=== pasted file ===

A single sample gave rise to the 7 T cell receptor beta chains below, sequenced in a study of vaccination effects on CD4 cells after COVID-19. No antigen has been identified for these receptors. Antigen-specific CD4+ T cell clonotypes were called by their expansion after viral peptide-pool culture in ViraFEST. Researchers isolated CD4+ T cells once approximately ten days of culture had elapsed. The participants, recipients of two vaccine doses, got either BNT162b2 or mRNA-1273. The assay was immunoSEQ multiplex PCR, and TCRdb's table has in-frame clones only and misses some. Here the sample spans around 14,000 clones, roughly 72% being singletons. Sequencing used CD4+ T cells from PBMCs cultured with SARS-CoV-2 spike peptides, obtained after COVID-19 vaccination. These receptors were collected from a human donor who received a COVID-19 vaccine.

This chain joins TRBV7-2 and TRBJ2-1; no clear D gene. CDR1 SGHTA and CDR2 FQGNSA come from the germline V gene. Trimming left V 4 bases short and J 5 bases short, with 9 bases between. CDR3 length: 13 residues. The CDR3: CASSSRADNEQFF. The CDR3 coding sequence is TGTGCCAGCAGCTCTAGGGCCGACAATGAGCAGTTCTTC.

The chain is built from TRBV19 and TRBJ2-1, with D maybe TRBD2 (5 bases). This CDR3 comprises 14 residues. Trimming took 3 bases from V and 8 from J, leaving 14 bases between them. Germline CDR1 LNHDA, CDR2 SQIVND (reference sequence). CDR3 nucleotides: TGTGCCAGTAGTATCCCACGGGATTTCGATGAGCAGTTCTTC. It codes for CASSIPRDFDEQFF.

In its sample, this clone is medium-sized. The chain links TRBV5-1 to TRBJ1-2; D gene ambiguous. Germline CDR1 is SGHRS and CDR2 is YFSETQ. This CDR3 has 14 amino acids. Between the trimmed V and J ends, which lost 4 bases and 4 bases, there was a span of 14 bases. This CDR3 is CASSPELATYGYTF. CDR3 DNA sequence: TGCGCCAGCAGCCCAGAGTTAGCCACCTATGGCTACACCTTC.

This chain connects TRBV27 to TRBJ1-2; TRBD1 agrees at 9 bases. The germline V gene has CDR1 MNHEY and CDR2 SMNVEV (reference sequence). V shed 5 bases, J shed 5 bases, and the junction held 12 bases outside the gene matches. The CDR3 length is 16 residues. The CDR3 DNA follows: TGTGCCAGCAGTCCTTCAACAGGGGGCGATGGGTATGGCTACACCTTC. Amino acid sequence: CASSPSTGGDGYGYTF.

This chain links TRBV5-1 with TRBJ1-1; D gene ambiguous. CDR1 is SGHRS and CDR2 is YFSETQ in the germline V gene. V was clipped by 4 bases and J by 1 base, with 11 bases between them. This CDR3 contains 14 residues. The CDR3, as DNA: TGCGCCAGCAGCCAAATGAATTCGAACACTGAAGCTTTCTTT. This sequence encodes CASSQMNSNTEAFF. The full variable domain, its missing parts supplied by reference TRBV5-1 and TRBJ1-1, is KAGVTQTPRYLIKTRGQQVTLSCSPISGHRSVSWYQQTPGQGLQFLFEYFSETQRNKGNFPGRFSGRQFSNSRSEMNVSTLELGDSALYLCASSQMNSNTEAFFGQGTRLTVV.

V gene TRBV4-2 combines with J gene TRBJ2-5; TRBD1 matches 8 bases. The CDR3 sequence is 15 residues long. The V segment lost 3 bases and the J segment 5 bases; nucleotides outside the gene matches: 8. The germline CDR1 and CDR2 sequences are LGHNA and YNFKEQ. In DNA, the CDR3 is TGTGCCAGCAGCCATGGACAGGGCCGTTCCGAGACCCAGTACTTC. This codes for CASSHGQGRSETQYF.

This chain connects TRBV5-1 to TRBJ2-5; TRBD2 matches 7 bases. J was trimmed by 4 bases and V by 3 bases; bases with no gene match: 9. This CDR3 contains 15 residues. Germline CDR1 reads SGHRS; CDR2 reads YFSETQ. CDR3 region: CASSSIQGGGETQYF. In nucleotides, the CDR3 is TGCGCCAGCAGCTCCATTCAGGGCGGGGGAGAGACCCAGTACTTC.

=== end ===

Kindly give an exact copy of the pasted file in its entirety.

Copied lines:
A single sample gave rise to the 7 T cell receptor beta chains below, sequenced in a study of vaccination effects on CD4 cells after COVID-19. No antigen has been identified for these receptors. Antigen-specific CD4+ T cell clonotypes were called by their expansion after viral peptide-pool culture in ViraFEST. Researchers isolated CD4+ T cells once approximately ten days of culture had elapsed. The participants, recipients of two vaccine doses, got either BNT162b2 or mRNA-1273. The assay was immunoSEQ multiplex PCR, and TCRdb's table has in-frame clones only and misses some. Here the sample spans around 14,000 clones, roughly 72% being singletons. Sequencing used CD4+ T cells from PBMCs cultured with SARS-CoV-2 spike peptides, obtained after COVID-19 vaccination. These receptors were collected from a human donor who received a COVID-19 vaccine.

This chain joins TRBV7-2 and TRBJ2-1; no clear D gene. CDR1 SGHTA and CDR2 FQGNSA come from the germline V gene. Trimming left V 4 bases short and J 5 bases short, with 9 bases between. CDR3 length: 13 residues. The CDR3: CASSSRADNEQFF. The CDR3 coding sequence is TGTGCCAGCAGCTCTAGGGCCGACAATGAGCAGTTCTTC.

The chain is built from TRBV19 and TRBJ2-1, with D maybe TRBD2 (5 bases). This CDR3 comprises 14 residues. Trimming took 3 bases from V and 8 from J, leaving 14 bases between them. Germline CDR1 LNHDA, CDR2 SQIVND (reference sequence). CDR3 nucleotides: TGTGCCAGTAGTATCCCACGGGATTTCGATGAGCAGTTCTTC. It codes for CASSIPRDFDEQFF.

In its sample, this clone is medium-sized. The chain links TRBV5-1 to TRBJ1-2; D gene ambiguous. Germline CDR1 is SGHRS and CDR2 is YFSETQ. This CDR3 has 14 amino acids. Between the trimmed V and J ends, which lost 4 bases and 4 bases, there was a span of 14 bases. This CDR3 is CASSPELATYGYTF. CDR3 DNA sequence: TGCGCCAGCAGCCCAGAGTTAGCCACCTATGGCTACACCTTC.

This chain connects TRBV27 to TRBJ1-2; TRBD1 agrees at 9 bases. The germline V gene has CDR1 MNHEY and CDR2 SMNVEV (reference sequence). V shed 5 bases, J shed 5 bases, and the junction held 12 bases outside the gene matches. The CDR3 length is 16 residues. The CDR3 DNA follows: TGTGCCAGCAGTCCTTCAACAGGGGGCGATGGGTATGGCTACACCTTC. Amino acid sequence: CASSPSTGGDGYGYTF.

This chain links TRBV5-1 with TRBJ1-1; D gene ambiguous. CDR1 is SGHRS and CDR2 is YFSETQ in the germline V gene. V was clipped by 4 bases and J by 1 base, with 11 bases between them. This CDR3 contains 14 residues. The CDR3, as DNA: TGCGCCAGCAGCCAAATGAATTCGAACACTGAAGCTTTCTTT. This sequence encodes CASSQMNSNTEAFF. The full variable domain, its missing parts supplied by reference TRBV5-1 and TRBJ1-1, is KAGVTQTPRYLIKTRGQQVTLSCSPISGHRSVSWYQQTPGQGLQFLFEYFSETQRNKGNFPGRFSGRQFSNSRSEMNVSTLELGDSALYLCASSQMNSNTEAFFGQGTRLTVV.

V gene TRBV4-2 combines with J gene TRBJ2-5; TRBD1 matches 8 bases. The CDR3 sequence is 15 residues long. The V segment lost 3 bases and the J segment 5 bases; nucleotides outside the gene matches: 8. The germline CDR1 and CDR2 sequences are LGHNA and YNFKEQ. In DNA, the CDR3 is TGTGCCAGCAGCCATGGACAGGGCCGTTCCGAGACCCAGTACTTC. This codes for CASSHGQGRSETQYF.

This chain connects TRBV5-1 to TRBJ2-5; TRBD2 matches 7 bases. J was trimmed by 4 bases and V by 3 bases; bases with no gene match: 9. This CDR3 contains 15 residues. Germline CDR1 reads SGHRS; CDR2 reads YFSETQ. CDR3 region: CASSSIQGGGETQYF. In nucleotides, the CDR3 is TGCGCCAGCAGCTCCATTCAGGGCGGGGGAGAGACCCAGTACTTC.